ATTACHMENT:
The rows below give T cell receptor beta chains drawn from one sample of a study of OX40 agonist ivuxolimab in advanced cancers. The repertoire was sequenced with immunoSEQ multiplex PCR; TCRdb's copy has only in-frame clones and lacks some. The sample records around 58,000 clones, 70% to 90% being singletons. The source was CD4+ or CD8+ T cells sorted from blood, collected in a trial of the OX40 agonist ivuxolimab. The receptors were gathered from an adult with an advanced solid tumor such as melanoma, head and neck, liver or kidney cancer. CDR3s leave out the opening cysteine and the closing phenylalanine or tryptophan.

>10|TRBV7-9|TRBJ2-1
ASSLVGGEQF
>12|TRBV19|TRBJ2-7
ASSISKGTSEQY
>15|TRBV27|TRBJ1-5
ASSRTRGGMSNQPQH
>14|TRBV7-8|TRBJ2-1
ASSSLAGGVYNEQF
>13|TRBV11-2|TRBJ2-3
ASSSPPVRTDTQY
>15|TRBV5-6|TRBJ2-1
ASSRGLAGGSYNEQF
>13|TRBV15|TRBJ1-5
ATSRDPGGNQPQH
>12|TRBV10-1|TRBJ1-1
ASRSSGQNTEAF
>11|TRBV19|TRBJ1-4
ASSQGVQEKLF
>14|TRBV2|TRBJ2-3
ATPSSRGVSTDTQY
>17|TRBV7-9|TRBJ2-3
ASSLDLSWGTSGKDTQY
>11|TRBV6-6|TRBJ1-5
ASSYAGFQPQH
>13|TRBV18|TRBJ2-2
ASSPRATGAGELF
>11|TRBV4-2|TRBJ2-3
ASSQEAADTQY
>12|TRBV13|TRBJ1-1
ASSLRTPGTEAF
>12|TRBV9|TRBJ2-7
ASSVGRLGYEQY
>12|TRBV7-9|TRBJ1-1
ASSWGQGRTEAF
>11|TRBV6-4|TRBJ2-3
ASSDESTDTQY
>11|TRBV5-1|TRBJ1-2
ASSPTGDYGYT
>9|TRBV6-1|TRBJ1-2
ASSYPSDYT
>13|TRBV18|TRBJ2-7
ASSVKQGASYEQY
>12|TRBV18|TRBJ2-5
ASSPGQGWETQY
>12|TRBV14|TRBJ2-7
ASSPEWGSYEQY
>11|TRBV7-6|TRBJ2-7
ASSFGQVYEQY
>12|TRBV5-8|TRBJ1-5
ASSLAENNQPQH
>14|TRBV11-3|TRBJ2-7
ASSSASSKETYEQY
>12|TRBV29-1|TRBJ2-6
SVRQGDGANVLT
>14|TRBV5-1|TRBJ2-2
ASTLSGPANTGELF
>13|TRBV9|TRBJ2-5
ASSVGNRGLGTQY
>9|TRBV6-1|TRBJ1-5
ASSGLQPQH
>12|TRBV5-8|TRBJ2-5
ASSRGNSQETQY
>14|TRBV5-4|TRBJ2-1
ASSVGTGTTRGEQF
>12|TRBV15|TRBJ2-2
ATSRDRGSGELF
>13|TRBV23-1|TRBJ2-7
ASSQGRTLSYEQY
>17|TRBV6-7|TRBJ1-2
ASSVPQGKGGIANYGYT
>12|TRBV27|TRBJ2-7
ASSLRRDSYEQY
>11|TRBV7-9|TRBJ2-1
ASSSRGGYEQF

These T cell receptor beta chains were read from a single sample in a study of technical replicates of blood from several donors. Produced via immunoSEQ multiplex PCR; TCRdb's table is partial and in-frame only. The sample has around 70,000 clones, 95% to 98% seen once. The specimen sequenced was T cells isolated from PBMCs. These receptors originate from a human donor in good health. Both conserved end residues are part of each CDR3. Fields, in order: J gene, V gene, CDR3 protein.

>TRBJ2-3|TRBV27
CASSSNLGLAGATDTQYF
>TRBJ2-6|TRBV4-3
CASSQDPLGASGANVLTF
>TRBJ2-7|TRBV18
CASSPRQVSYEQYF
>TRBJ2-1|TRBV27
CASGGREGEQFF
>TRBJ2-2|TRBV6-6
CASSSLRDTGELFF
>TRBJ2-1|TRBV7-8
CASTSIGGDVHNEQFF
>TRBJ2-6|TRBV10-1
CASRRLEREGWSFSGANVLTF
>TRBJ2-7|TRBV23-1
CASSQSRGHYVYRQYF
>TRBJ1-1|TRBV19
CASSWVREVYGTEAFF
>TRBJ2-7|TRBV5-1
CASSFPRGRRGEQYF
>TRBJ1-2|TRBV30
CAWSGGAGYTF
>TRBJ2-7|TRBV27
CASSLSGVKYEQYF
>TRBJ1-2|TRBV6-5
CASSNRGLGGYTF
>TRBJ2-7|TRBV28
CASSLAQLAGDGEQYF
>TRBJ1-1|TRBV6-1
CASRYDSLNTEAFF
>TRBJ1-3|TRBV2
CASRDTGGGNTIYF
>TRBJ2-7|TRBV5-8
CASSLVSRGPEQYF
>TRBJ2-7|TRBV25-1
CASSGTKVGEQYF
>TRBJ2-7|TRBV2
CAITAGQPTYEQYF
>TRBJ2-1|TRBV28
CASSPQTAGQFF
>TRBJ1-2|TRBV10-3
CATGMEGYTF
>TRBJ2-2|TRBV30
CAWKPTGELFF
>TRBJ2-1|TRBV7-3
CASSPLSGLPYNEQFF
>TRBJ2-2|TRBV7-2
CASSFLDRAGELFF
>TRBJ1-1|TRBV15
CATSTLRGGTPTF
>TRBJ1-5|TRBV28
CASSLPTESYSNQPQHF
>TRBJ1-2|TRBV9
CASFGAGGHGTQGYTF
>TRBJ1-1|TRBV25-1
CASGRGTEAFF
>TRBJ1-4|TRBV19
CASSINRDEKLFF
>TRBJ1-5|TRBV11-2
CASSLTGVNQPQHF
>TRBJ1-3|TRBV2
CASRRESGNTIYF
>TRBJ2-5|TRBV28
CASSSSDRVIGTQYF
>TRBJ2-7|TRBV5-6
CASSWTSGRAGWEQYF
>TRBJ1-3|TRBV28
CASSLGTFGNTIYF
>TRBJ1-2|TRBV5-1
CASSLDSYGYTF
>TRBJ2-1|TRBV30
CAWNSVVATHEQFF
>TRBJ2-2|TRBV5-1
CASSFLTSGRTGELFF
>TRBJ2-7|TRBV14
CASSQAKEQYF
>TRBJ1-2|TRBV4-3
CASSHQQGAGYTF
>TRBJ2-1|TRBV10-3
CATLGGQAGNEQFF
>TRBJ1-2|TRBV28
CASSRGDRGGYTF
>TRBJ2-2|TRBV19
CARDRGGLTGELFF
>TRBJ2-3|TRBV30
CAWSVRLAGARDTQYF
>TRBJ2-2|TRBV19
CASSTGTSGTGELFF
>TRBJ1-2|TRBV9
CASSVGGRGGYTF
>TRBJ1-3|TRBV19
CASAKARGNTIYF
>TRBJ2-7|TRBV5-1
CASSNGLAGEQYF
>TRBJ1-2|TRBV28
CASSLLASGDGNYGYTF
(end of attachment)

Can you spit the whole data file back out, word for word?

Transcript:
The rows below give T cell receptor beta chains drawn from one sample of a study of OX40 agonist ivuxolimab in advanced cancers. The repertoire was sequenced with immunoSEQ multiplex PCR; TCRdb's copy has only in-frame clones and lacks some. The sample records around 58,000 clones, 70% to 90% being singletons. The source was CD4+ or CD8+ T cells sorted from blood, collected in a trial of the OX40 agonist ivuxolimab. The receptors were gathered from an adult with an advanced solid tumor such as melanoma, head and neck, liver or kidney cancer. CDR3s leave out the opening cysteine and the closing phenylalanine or tryptophan.

>10|TRBV7-9|TRBJ2-1
ASSLVGGEQF
>12|TRBV19|TRBJ2-7
ASSISKGTSEQY
>15|TRBV27|TRBJ1-5
ASSRTRGGMSNQPQH
>14|TRBV7-8|TRBJ2-1
ASSSLAGGVYNEQF
>13|TRBV11-2|TRBJ2-3
ASSSPPVRTDTQY
>15|TRBV5-6|TRBJ2-1
ASSRGLAGGSYNEQF
>13|TRBV15|TRBJ1-5
ATSRDPGGNQPQH
>12|TRBV10-1|TRBJ1-1
ASRSSGQNTEAF
>11|TRBV19|TRBJ1-4
ASSQGVQEKLF
>14|TRBV2|TRBJ2-3
ATPSSRGVSTDTQY
>17|TRBV7-9|TRBJ2-3
ASSLDLSWGTSGKDTQY
>11|TRBV6-6|TRBJ1-5
ASSYAGFQPQH
>13|TRBV18|TRBJ2-2
ASSPRATGAGELF
>11|TRBV4-2|TRBJ2-3
ASSQEAADTQY
>12|TRBV13|TRBJ1-1
ASSLRTPGTEAF
>12|TRBV9|TRBJ2-7
ASSVGRLGYEQY
>12|TRBV7-9|TRBJ1-1
ASSWGQGRTEAF
>11|TRBV6-4|TRBJ2-3
ASSDESTDTQY
>11|TRBV5-1|TRBJ1-2
ASSPTGDYGYT
>9|TRBV6-1|TRBJ1-2
ASSYPSDYT
>13|TRBV18|TRBJ2-7
ASSVKQGASYEQY
>12|TRBV18|TRBJ2-5
ASSPGQGWETQY
>12|TRBV14|TRBJ2-7
ASSPEWGSYEQY
>11|TRBV7-6|TRBJ2-7
ASSFGQVYEQY
>12|TRBV5-8|TRBJ1-5
ASSLAENNQPQH
>14|TRBV11-3|TRBJ2-7
ASSSASSKETYEQY
>12|TRBV29-1|TRBJ2-6
SVRQGDGANVLT
>14|TRBV5-1|TRBJ2-2
ASTLSGPANTGELF
>13|TRBV9|TRBJ2-5
ASSVGNRGLGTQY
>9|TRBV6-1|TRBJ1-5
ASSGLQPQH
>12|TRBV5-8|TRBJ2-5
ASSRGNSQETQY
>14|TRBV5-4|TRBJ2-1
ASSVGTGTTRGEQF
>12|TRBV15|TRBJ2-2
ATSRDRGSGELF
>13|TRBV23-1|TRBJ2-7
ASSQGRTLSYEQY
>17|TRBV6-7|TRBJ1-2
ASSVPQGKGGIANYGYT
>12|TRBV27|TRBJ2-7
ASSLRRDSYEQY
>11|TRBV7-9|TRBJ2-1
ASSSRGGYEQF

These T cell receptor beta chains were read from a single sample in a study of technical replicates of blood from several donors. Produced via immunoSEQ multiplex PCR; TCRdb's table is partial and in-frame only. The sample has around 70,000 clones, 95% to 98% seen once. The specimen sequenced was T cells isolated from PBMCs. These receptors originate from a human donor in good health. Both conserved end residues are part of each CDR3. Fields, in order: J gene, V gene, CDR3 protein.

>TRBJ2-3|TRBV27
CASSSNLGLAGATDTQYF
>TRBJ2-6|TRBV4-3
CASSQDPLGASGANVLTF
>TRBJ2-7|TRBV18
CASSPRQVSYEQYF
>TRBJ2-1|TRBV27
CASGGREGEQFF
>TRBJ2-2|TRBV6-6
CASSSLRDTGELFF
>TRBJ2-1|TRBV7-8
CASTSIGGDVHNEQFF
>TRBJ2-6|TRBV10-1
CASRRLEREGWSFSGANVLTF
>TRBJ2-7|TRBV23-1
CASSQSRGHYVYRQYF
>TRBJ1-1|TRBV19
CASSWVREVYGTEAFF
>TRBJ2-7|TRBV5-1
CASSFPRGRRGEQYF
>TRBJ1-2|TRBV30
CAWSGGAGYTF
>TRBJ2-7|TRBV27
CASSLSGVKYEQYF
>TRBJ1-2|TRBV6-5
CASSNRGLGGYTF
>TRBJ2-7|TRBV28
CASSLAQLAGDGEQYF
>TRBJ1-1|TRBV6-1
CASRYDSLNTEAFF
>TRBJ1-3|TRBV2
CASRDTGGGNTIYF
>TRBJ2-7|TRBV5-8
CASSLVSRGPEQYF
>TRBJ2-7|TRBV25-1
CASSGTKVGEQYF
>TRBJ2-7|TRBV2
CAITAGQPTYEQYF
>TRBJ2-1|TRBV28
CASSPQTAGQFF
>TRBJ1-2|TRBV10-3
CATGMEGYTF
>TRBJ2-2|TRBV30
CAWKPTGELFF
>TRBJ2-1|TRBV7-3
CASSPLSGLPYNEQFF
>TRBJ2-2|TRBV7-2
CASSFLDRAGELFF
>TRBJ1-1|TRBV15
CATSTLRGGTPTF
>TRBJ1-5|TRBV28
CASSLPTESYSNQPQHF
>TRBJ1-2|TRBV9
CASFGAGGHGTQGYTF
>TRBJ1-1|TRBV25-1
CASGRGTEAFF
>TRBJ1-4|TRBV19
CASSINRDEKLFF
>TRBJ1-5|TRBV11-2
CASSLTGVNQPQHF
>TRBJ1-3|TRBV2
CASRRESGNTIYF
>TRBJ2-5|TRBV28
CASSSSDRVIGTQYF
>TRBJ2-7|TRBV5-6
CASSWTSGRAGWEQYF
>TRBJ1-3|TRBV28
CASSLGTFGNTIYF
>TRBJ1-2|TRBV5-1
CASSLDSYGYTF
>TRBJ2-1|TRBV30
CAWNSVVATHEQFF
>TRBJ2-2|TRBV5-1
CASSFLTSGRTGELFF
>TRBJ2-7|TRBV14
CASSQAKEQYF
>TRBJ1-2|TRBV4-3
CASSHQQGAGYTF
>TRBJ2-1|TRBV10-3
CATLGGQAGNEQFF
>TRBJ1-2|TRBV28
CASSRGDRGGYTF
>TRBJ2-2|TRBV19
CARDRGGLTGELFF
>TRBJ2-3|TRBV30
CAWSVRLAGARDTQYF
>TRBJ2-2|TRBV19
CASSTGTSGTGELFF
>TRBJ1-2|TRBV9
CASSVGGRGGYTF
>TRBJ1-3|TRBV19
CASAKARGNTIYF
>TRBJ2-7|TRBV5-1
CASSNGLAGEQYF
>TRBJ1-2|TRBV28
CASSLLASGDGNYGYTF